In 2011, I got elected as the general secretary of ICPA. We were the oldest and strongest body even at that point of time. I was spearheading a union which had 850 pilots from Indian Airlines and Air India put together. We were getting paid by the hour, unlike today, where it is fixed at 70 hours of flying. Then, we were doing 80 hours of flying but it had gone down to 40 hours of flying because all our lucrative sectors were given away to private airlines. So much so that they went away to the private carrier on the flight number as well. So on any flight where we had a load factor of 80-90%, overnight it was operated by a private carrier on the same flight number with their airlines’ call centre. So our flying hours went down from 80 hours to 40 hours, which meant that my salary went down by 50%. It dropped so drastically in 2011 that all of us pilots realised that we have got nothing to lose because over and above the lesser flying hours that we were doing, our salaries used to be delayed by six months.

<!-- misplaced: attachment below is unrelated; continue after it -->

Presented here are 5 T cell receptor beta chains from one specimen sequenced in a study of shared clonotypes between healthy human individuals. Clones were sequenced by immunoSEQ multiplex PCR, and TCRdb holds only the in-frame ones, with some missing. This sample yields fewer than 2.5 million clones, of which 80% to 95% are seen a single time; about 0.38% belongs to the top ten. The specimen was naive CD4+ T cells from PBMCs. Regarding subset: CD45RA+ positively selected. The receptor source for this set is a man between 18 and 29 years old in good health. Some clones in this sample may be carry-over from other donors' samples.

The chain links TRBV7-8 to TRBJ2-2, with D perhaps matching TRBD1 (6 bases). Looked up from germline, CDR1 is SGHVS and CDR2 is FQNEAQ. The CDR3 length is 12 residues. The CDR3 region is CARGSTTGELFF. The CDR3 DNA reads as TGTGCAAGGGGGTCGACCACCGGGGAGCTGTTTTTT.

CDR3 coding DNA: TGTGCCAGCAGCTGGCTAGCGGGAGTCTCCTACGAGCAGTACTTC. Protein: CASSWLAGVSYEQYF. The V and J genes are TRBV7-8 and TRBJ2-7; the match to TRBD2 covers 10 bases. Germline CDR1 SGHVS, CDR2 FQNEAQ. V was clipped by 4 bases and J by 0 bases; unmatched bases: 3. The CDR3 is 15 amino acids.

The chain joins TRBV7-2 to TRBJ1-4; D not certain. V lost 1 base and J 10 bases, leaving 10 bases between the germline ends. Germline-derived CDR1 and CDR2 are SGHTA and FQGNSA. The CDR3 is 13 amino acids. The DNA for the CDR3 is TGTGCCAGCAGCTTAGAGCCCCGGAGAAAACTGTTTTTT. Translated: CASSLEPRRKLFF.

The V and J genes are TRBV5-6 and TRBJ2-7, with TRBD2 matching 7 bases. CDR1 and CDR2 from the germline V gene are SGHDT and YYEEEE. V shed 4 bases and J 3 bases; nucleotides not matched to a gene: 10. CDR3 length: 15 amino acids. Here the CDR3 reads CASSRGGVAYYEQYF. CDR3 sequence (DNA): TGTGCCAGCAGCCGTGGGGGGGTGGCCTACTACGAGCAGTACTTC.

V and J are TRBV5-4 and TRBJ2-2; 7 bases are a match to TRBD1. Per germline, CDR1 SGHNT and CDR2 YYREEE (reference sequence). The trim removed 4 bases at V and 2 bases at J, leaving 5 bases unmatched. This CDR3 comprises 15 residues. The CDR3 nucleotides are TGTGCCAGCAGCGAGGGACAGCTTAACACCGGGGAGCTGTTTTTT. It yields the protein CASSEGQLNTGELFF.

So it was a fight against injustice, corruption and mismanagement, because it was affecting us directly. However, I remember signing a letter saying, even though we are on strike, in the name of national causes, or in emergency or evacuation, we as pilots, under a notice of 30 minutes, will get back to flying if the nation needs us to do any voluntary work. I can proudly say that from 2011 to 2017, Air India has come a long way because we have highlighted all the misdeeds.

What are the changes that happened?